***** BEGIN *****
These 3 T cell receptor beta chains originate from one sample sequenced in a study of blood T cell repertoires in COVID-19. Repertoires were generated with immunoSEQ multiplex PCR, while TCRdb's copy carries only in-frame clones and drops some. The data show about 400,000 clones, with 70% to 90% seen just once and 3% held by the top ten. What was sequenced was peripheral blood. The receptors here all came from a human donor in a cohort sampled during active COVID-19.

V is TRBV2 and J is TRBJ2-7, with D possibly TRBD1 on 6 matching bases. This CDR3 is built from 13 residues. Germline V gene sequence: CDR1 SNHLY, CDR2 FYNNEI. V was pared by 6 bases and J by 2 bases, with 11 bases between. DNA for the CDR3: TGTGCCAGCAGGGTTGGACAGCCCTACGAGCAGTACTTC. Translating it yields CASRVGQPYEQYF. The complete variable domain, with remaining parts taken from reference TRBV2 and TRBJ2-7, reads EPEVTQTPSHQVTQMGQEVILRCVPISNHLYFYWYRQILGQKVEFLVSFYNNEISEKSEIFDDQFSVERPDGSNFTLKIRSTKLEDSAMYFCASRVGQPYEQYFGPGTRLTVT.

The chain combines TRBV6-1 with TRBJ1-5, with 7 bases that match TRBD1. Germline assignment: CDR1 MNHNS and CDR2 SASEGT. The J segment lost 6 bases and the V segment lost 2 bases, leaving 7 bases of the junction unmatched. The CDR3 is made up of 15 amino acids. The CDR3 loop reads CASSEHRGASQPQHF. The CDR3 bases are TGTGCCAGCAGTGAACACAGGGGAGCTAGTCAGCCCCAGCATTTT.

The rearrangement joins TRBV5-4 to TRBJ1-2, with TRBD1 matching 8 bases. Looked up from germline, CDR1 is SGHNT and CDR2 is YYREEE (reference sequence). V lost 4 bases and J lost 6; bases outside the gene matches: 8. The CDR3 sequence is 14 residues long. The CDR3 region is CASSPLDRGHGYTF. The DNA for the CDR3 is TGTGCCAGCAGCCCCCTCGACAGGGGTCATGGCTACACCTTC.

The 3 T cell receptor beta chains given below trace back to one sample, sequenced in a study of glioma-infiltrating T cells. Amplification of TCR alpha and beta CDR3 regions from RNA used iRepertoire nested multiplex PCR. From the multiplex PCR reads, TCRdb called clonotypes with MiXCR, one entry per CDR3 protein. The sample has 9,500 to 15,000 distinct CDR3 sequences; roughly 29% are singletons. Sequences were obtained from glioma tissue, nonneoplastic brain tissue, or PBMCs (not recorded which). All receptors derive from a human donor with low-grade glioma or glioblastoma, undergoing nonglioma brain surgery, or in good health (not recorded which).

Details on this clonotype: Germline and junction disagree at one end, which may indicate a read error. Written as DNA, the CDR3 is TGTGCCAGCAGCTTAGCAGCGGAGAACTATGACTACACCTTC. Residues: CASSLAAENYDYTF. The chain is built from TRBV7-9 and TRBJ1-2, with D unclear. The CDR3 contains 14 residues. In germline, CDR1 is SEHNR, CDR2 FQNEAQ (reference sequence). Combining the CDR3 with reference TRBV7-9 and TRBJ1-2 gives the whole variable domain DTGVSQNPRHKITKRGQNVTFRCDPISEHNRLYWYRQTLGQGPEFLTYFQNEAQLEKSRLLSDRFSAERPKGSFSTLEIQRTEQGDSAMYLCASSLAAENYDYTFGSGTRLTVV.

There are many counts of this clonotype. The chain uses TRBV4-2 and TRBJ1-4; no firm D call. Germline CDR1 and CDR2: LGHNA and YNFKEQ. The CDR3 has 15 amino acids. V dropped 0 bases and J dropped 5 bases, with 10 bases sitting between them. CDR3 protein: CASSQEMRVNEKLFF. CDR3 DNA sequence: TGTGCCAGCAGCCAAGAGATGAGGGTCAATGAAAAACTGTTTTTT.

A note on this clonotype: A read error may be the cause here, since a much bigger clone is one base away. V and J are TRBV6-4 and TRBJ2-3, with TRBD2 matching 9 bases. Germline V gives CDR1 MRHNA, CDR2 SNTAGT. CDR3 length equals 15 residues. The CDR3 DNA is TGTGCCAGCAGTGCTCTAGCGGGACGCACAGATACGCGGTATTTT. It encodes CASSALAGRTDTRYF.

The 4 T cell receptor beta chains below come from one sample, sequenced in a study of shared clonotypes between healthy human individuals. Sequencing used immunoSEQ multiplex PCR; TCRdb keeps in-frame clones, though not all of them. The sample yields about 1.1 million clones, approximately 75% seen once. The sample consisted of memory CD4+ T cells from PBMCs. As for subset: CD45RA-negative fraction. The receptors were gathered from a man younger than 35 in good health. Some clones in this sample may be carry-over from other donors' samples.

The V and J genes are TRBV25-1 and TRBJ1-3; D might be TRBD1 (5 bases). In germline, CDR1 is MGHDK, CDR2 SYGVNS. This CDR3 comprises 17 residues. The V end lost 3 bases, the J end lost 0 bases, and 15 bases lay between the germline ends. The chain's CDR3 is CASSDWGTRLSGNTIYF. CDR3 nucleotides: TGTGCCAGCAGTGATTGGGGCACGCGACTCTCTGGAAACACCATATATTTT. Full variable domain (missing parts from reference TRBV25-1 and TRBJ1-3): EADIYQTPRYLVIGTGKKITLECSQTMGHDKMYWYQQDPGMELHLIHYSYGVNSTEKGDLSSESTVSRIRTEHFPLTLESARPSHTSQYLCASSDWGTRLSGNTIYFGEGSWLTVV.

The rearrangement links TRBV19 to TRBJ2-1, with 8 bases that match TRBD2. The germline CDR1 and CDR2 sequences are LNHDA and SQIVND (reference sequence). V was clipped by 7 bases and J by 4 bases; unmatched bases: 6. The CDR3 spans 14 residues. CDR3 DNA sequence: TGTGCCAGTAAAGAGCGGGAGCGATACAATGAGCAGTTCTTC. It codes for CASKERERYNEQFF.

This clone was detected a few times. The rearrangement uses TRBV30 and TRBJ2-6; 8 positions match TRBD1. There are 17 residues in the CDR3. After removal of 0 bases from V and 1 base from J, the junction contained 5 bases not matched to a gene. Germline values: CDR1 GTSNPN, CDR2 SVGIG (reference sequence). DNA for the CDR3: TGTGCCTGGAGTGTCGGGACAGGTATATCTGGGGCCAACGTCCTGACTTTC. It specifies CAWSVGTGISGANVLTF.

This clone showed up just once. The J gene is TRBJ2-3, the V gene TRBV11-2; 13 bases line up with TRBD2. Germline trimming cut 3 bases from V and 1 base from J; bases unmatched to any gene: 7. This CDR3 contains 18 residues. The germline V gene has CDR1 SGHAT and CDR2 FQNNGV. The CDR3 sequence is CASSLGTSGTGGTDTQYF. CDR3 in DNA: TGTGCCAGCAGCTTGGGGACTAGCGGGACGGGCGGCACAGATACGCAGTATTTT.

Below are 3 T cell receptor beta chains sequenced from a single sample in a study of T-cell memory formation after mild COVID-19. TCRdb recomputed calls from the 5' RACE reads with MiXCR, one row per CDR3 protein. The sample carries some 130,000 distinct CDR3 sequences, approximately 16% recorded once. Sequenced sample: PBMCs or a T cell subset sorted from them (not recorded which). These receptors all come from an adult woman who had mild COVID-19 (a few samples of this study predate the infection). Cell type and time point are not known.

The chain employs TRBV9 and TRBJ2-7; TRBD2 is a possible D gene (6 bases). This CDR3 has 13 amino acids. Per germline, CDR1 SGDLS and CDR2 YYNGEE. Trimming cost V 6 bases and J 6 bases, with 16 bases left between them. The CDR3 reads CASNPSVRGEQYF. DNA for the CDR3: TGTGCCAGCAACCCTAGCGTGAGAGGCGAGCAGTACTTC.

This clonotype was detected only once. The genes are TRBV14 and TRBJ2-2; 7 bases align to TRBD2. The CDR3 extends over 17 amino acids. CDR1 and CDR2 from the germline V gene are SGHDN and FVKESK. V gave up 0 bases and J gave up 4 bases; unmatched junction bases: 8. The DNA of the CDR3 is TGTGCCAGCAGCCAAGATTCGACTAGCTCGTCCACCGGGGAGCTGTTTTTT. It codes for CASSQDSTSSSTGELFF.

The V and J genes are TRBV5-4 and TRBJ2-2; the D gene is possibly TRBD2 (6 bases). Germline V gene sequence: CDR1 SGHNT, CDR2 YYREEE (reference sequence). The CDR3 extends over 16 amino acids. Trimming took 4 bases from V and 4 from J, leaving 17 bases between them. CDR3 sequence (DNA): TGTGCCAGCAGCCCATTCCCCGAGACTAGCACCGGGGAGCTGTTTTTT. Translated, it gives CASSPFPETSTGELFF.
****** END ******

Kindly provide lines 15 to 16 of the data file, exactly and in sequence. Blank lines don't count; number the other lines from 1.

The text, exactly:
The chain employs TRBV9 and TRBJ2-7; TRBD2 is a possible D gene (6 bases). This CDR3 has 13 amino acids. Per germline, CDR1 SGDLS and CDR2 YYNGEE. Trimming cost V 6 bases and J 6 bases, with 16 bases left between them. The CDR3 reads CASNPSVRGEQYF. DNA for the CDR3: TGTGCCAGCAACCCTAGCGTGAGAGGCGAGCAGTACTTC.

This clonotype was detected only once. The genes are TRBV14 and TRBJ2-2; 7 bases align to TRBD2. The CDR3 extends over 17 amino acids. CDR1 and CDR2 from the germline V gene are SGHDN and FVKESK. V gave up 0 bases and J gave up 4 bases; unmatched junction bases: 8. The DNA of the CDR3 is TGTGCCAGCAGCCAAGATTCGACTAGCTCGTCCACCGGGGAGCTGTTTTTT. It codes for CASSQDSTSSSTGELFF.